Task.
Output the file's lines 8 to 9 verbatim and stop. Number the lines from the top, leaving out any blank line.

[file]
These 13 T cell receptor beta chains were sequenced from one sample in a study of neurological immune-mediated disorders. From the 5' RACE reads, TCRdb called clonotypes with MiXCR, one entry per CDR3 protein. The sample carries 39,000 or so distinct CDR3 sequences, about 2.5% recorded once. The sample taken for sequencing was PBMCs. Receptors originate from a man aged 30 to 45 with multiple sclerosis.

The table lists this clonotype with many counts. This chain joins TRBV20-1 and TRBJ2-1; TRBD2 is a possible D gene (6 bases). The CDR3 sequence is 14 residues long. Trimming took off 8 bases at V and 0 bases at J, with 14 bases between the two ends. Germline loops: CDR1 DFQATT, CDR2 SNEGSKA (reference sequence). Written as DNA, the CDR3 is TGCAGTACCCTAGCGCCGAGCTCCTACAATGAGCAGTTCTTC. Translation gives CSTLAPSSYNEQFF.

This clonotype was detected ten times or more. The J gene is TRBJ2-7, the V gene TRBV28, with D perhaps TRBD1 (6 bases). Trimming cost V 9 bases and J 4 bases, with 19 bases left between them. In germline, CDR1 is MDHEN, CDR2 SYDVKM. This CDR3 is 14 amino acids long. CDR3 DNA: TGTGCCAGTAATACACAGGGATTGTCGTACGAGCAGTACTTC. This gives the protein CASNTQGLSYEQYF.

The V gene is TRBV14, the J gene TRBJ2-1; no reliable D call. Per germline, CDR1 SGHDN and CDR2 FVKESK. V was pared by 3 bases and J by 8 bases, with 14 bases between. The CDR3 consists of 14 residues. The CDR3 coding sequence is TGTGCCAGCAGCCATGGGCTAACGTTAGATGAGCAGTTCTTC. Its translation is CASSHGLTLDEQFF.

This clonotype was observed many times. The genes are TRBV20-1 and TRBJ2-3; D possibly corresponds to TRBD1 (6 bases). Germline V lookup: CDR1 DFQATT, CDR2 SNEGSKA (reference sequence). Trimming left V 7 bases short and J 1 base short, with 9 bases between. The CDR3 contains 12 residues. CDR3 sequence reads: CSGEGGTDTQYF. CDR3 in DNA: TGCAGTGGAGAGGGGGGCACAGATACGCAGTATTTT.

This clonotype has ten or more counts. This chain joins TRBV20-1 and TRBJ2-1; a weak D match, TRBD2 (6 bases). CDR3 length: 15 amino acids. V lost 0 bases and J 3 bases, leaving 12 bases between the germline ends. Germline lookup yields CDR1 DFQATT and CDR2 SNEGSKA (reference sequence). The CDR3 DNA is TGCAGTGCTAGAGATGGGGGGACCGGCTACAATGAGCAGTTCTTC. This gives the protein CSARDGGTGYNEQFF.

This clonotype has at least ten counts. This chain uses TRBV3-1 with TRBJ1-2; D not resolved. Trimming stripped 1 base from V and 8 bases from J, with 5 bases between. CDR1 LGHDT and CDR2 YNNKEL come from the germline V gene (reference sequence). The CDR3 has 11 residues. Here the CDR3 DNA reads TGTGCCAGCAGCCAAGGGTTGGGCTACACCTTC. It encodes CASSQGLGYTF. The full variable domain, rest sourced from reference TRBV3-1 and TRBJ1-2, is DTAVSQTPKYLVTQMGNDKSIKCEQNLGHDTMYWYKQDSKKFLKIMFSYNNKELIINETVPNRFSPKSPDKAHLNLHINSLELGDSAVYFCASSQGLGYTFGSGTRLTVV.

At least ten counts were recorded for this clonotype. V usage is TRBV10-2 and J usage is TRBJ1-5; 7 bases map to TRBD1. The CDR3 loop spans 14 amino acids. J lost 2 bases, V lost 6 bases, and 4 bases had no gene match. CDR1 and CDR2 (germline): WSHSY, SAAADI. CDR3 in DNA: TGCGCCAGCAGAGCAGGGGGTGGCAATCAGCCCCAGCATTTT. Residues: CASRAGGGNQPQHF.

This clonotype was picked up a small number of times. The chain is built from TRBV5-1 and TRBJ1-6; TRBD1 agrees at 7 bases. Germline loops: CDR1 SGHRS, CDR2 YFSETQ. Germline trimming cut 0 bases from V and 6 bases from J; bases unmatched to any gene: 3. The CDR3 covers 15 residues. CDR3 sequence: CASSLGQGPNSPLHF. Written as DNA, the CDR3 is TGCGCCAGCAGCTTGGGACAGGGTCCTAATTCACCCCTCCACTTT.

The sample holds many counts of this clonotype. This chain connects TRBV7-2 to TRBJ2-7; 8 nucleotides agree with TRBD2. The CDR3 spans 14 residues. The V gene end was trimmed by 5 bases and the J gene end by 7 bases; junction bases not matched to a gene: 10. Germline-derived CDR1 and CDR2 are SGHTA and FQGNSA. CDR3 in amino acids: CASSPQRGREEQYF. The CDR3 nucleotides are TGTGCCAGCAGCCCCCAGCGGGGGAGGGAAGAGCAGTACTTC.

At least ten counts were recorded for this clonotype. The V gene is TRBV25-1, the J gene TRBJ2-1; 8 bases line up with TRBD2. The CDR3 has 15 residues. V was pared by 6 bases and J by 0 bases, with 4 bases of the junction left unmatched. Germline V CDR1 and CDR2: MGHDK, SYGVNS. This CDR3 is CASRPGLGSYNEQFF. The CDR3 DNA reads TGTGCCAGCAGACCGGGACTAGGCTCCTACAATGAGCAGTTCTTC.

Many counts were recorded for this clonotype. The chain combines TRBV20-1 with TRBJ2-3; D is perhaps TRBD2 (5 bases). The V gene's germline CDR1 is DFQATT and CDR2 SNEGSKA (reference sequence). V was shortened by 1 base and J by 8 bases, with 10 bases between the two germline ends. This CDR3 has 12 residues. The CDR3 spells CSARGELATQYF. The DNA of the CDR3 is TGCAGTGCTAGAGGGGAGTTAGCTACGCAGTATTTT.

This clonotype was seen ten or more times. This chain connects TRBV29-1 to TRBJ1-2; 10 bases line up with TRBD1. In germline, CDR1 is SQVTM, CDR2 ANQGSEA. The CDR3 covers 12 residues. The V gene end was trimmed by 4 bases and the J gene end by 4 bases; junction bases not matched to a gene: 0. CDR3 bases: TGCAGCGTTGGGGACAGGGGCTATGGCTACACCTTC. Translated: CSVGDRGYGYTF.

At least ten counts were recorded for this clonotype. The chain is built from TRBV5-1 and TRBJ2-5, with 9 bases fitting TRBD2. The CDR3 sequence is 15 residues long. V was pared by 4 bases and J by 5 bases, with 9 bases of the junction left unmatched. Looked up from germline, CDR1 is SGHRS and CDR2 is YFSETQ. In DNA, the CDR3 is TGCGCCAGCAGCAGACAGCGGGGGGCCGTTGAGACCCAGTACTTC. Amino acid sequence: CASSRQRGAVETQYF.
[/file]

At least ten counts were recorded for this clonotype. V usage is TRBV10-2 and J usage is TRBJ1-5; 7 bases map to TRBD1. The CDR3 loop spans 14 amino acids. J lost 2 bases, V lost 6 bases, and 4 bases had no gene match. CDR1 and CDR2 (germline): WSHSY, SAAADI. CDR3 in DNA: TGCGCCAGCAGAGCAGGGGGTGGCAATCAGCCCCAGCATTTT. Residues: CASRAGGGNQPQHF.

This clonotype was picked up a small number of times. The chain is built from TRBV5-1 and TRBJ1-6; TRBD1 agrees at 7 bases. Germline loops: CDR1 SGHRS, CDR2 YFSETQ. Germline trimming cut 0 bases from V and 6 bases from J; bases unmatched to any gene: 3. The CDR3 covers 15 residues. CDR3 sequence: CASSLGQGPNSPLHF. Written as DNA, the CDR3 is TGCGCCAGCAGCTTGGGACAGGGTCCTAATTCACCCCTCCACTTT.